The revelations that medical staff were encouraged to make clinical decisions that left many to die without the interventions that would save them, the almost total abandonment of nursing and care homes, and the continued lack of PPE through the second (and third) waves of the virus will stay with me for a long time. As will the cowardice and failures of leadership that led to delayed restrictions and thousands of avoidable deaths.
It is not, as I think is clear, an easy or comforting book – but you should absolutely read it and reflect on it.
Late summer and early autumn
On this level, the impact on higher education feels very much a secondary concern. It was an avoidable tragedy in a year full of them, but in terms of magnitude and impact it is dwarfed by the revelations elsewhere.
In Calvert and Arbuthnott’s telling, the second wave in England started as far back as Super Saturday. When the pubs opened on 4 July the number of cases in the UK were at their lowest point. The return of shopping, travel to work, schools, and finally pubs – even with anti-Covid measures in place, meant that cases rose slowly and insidiously from that date on. “Eat out to help out”, running from 3 to 31 August, was a major contributory factor in the acceleration of case number growth at the end of the summer and in early autumn.
By the time schools returned at the start of September, and students began to contemplate the return to campus, a large second wave was clearly on the way. The reproduction rate (R) was at 1.7 between 22 August and 7 September and, as authors note, “a second lockdown was inevitable… the only question was when”. Track and trace was all but overwhelmed, and by 9 September Spi-M (the government’s modelling committee) were warning that we were moving back into exponential growth. By 18 September, a two-week lockdown was recommended and discussed, with Rishi Sunak a key figure in the decision not to go ahead.
At the time, we all saw the start of term as a terrible idea. Students travelling across the country to study had the potential to speed the transmission of the virus – the book notes Jo Grady’s point that it could lead to “universities being the care homes of any second wave of Covid”, and that at least two Spi-M committee members were arguing against the return of students to universities.
However, what’s not clear is that by this point the decision was very much out of the government’s hands. We’d seen the refusal of a meaningful bailout for higher education back in mid-July, meaning that term (of some sort) had to go ahead for many universities to be able to keep paying their staff. We’d seen an overheated application period at the end of August, which saw the abandonment of recruitment restrictions that were in place to avoid overcrowding at one end of the market and a collapse in demand at the other. And we’d seen warnings from the OfS about consumer rights – making it clear that most providers would need to offer some kind of on-campus provision.
As it happens, we were inordinately lucky that the outbreaks in halls of residence across the UK were the worst that happened – and we should be publicly thanking students for their good sense and providers for some good decisions (alongside, to be clear, some crashingly bad ones). Calvert and Arbuthnott list some of the providers and cities that experienced those terrifying outbreaks in mid-September and early October.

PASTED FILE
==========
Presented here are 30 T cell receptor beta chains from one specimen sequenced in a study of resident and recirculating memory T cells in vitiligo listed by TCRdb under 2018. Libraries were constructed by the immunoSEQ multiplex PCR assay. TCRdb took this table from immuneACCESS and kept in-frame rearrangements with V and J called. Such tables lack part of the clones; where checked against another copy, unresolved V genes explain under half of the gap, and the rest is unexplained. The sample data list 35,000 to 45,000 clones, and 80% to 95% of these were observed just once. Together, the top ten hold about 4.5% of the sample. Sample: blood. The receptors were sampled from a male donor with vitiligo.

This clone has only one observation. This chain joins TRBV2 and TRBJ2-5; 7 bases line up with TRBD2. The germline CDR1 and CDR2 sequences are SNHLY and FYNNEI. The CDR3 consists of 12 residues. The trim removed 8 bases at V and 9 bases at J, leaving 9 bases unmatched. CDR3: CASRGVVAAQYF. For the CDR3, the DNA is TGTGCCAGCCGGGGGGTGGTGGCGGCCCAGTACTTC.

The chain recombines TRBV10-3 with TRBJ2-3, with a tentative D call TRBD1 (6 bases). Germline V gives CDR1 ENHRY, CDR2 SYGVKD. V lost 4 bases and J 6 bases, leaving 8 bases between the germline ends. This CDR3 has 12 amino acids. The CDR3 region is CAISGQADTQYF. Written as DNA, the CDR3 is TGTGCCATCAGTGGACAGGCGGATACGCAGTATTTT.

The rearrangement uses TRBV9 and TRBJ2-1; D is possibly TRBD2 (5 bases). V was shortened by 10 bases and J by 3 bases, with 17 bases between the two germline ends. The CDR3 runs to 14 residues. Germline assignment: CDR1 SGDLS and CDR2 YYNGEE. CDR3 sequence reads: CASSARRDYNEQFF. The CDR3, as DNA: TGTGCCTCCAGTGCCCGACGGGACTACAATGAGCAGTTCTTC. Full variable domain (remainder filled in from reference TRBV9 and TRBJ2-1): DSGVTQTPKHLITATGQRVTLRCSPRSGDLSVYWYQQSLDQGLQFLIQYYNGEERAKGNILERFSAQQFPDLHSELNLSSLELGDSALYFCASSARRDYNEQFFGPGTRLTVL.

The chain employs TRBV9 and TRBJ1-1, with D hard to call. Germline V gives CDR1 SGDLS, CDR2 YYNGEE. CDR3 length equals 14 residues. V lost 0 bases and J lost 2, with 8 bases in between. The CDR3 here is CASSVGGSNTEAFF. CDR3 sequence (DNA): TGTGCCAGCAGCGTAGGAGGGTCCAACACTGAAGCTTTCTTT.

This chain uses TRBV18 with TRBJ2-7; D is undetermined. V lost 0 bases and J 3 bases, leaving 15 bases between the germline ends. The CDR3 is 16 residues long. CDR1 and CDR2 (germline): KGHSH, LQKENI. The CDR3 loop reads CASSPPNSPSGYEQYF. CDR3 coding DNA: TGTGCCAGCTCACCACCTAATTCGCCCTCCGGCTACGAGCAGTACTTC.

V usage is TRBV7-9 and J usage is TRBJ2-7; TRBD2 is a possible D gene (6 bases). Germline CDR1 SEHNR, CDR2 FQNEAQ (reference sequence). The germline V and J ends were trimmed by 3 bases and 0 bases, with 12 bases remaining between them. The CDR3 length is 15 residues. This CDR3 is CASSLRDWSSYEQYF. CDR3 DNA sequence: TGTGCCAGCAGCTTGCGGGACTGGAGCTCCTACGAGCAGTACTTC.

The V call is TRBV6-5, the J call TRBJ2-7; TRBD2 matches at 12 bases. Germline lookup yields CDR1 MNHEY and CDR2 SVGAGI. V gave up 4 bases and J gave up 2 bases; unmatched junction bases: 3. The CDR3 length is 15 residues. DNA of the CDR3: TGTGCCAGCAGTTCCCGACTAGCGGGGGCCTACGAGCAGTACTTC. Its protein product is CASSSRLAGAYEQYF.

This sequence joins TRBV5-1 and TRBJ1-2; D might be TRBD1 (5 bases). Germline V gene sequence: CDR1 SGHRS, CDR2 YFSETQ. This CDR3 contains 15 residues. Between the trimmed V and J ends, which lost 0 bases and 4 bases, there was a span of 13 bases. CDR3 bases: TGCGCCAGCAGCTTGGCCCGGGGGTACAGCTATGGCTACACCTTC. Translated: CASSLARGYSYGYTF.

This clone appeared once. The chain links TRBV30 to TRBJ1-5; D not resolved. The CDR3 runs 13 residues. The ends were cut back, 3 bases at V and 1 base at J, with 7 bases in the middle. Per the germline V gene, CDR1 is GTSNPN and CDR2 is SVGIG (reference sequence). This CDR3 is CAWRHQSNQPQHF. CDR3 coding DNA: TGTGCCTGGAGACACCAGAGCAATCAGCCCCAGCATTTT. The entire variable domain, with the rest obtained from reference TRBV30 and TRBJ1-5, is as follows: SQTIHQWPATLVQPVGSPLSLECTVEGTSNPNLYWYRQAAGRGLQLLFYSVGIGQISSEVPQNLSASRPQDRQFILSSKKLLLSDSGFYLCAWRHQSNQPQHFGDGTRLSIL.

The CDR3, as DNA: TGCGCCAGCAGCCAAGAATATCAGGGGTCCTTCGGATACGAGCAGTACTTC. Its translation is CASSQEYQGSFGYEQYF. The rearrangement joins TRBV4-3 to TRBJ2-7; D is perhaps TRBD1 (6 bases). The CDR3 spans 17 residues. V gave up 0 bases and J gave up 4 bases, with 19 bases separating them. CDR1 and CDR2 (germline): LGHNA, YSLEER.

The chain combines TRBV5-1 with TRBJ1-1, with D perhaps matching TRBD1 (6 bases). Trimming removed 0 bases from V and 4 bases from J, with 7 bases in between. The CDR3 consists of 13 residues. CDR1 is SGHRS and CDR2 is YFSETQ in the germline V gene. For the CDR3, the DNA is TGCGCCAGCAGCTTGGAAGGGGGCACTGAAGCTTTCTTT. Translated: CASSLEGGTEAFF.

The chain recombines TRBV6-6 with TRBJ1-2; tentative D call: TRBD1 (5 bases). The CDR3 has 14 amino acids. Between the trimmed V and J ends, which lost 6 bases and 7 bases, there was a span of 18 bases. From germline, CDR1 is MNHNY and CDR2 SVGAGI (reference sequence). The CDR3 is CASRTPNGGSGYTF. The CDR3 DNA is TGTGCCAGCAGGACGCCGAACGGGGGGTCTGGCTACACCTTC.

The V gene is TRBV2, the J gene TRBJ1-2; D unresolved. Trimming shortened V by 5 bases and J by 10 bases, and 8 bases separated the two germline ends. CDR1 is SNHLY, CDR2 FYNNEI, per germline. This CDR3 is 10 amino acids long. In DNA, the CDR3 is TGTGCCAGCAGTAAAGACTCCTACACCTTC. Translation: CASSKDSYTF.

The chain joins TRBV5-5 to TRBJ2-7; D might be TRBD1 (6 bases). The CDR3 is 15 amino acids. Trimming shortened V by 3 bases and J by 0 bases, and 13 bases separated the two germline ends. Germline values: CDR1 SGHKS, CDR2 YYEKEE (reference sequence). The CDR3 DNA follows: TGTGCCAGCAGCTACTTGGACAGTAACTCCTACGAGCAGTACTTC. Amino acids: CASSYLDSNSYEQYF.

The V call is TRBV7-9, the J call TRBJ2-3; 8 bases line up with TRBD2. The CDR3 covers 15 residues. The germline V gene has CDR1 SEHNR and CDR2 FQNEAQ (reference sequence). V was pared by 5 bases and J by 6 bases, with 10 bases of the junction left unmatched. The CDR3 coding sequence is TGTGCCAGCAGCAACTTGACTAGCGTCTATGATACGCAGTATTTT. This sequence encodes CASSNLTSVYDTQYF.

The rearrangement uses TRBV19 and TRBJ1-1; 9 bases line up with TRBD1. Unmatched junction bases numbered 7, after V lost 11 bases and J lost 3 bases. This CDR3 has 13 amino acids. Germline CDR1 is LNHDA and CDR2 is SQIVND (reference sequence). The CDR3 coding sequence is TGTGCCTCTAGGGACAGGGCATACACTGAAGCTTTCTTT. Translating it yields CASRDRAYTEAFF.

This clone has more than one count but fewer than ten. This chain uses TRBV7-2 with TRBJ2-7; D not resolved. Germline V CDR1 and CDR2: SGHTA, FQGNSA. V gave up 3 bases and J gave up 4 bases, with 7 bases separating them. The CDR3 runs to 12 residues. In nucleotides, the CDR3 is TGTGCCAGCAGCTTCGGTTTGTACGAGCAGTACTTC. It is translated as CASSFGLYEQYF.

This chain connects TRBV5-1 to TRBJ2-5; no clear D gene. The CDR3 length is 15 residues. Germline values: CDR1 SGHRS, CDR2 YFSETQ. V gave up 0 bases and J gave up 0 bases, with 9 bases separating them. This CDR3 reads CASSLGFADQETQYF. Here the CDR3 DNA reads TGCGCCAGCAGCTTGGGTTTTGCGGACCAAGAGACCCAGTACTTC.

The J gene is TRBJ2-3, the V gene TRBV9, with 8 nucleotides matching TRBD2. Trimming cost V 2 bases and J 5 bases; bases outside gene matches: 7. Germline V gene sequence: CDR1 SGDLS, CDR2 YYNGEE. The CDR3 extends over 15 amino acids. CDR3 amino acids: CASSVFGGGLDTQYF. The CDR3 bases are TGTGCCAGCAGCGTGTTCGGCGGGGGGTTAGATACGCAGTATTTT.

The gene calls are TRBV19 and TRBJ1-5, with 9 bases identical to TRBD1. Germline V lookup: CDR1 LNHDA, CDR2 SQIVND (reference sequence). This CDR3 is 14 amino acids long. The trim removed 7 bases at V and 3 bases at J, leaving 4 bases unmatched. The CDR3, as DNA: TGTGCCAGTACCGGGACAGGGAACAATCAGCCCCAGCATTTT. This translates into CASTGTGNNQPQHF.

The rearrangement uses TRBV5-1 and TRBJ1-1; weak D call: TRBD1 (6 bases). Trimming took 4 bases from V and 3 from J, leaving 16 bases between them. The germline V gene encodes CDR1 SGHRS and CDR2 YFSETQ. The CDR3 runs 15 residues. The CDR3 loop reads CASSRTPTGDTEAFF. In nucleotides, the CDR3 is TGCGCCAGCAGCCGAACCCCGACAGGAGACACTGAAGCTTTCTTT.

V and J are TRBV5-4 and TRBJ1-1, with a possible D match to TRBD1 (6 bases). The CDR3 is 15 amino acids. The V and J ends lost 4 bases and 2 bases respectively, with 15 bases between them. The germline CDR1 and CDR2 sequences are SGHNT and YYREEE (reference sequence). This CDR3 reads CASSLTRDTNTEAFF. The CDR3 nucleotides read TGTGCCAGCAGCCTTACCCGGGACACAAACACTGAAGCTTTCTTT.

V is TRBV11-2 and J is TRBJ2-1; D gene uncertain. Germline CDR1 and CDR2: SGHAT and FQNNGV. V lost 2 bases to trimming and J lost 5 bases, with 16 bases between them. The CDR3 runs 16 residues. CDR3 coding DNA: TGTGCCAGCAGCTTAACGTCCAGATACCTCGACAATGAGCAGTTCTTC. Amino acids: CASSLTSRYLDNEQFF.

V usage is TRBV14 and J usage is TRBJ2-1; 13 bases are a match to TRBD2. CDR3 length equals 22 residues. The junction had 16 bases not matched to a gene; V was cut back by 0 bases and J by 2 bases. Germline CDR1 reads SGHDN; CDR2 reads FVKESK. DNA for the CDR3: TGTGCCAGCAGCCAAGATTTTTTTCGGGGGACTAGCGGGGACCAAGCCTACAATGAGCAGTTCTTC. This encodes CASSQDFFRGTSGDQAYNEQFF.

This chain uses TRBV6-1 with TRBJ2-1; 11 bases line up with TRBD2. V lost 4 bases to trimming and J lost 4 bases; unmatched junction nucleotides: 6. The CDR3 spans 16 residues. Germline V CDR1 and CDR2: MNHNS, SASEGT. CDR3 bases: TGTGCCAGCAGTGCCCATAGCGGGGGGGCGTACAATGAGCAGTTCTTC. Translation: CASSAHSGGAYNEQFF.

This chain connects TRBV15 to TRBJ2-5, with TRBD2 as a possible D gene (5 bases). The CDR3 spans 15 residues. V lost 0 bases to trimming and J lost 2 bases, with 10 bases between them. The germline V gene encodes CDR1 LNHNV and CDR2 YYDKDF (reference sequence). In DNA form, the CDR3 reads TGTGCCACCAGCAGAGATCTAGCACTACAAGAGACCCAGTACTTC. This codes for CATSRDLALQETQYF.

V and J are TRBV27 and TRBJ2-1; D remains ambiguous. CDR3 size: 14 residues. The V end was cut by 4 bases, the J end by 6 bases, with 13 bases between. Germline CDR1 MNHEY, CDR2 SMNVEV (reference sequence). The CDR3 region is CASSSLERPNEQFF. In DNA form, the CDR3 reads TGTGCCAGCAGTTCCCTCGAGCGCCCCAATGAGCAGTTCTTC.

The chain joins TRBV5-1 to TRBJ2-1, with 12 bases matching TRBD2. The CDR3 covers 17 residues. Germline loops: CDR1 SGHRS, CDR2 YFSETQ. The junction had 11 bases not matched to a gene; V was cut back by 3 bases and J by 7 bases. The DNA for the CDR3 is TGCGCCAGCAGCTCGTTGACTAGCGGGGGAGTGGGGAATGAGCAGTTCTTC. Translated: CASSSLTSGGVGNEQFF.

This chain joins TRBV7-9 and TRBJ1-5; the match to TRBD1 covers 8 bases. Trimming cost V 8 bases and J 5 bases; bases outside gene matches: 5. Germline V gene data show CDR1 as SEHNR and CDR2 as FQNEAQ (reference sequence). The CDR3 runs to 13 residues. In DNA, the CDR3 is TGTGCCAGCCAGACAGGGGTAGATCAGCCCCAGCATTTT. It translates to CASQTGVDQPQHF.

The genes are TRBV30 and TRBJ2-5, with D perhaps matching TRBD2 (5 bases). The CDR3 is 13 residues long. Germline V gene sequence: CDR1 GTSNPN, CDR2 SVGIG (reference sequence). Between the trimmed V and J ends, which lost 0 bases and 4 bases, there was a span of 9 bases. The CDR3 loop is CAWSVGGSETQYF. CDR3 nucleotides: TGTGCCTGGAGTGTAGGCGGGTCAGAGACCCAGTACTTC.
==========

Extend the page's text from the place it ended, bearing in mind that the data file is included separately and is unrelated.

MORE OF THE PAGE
The fact that there has been no conclusive evidence of a spread between students and the wider population, either from serotype analysis or statistical modelling, is not mentioned. Likewise the almost total lack of confirmed outbreaks from teaching or organised social activities. Something in the wide range of interventions thrown at the issue by SUs, providers, local public health teams, and the national governments clearly worked in terms of stopping a potentially catastrophic wider spread of the virus.
New light through old windows
The defining image of the sector during the pandemic isn’t the hand sanitizer outside of the teaching room or the perspex panels between desks. It is the windows of halls of residence – bleak, dark, humour spelled out on posters and in post-its. The covered windows concealed scared, lonely, students – trapped in rooms designed only to sleep in, watching seminars on Microsoft Teams and waiting for food deliveries of uncertain timing and quality. The book quotes a few of the window messages: “Locked up – thanks Boris”, “£9k well spent”, “Send drink”. There are many others.
In years to come this cohort of first year students should look back with pride at what they achieved. Despite expectations that student ill-behavior would drive infection, they did the right thing. They suffered through privations that they should not have been subjected to – they were on campus because of a government reluctance to make difficult public health decision, a political imperative to see universities as the enemy in an idiotic culture war.
Students did not ask for this role, or this fight. They believed what they were told by a government who knew what the science was pointing to and ignored it. And they copped a lot of the blame for bad decisions earlier in the summer by a cabinet keener to revert to pointless libertarian instincts than to keep the UK safe.
“Failures of State” is very much the first, shocking, draft of the UK’s shameful coronavirus history. There will be more to follow, and an independent public inquiry into every aspect of the pandemic and the government’s response to it should be central to the way understanding developed. The higher education sector will play a part – the engines of innovation that tracked and modelled the course of Covid-19 and developed tests, treatments, and vaccines. But the part played by students – and what they suffered in the wider interests of the public while our government refused to act – should not be forgotten.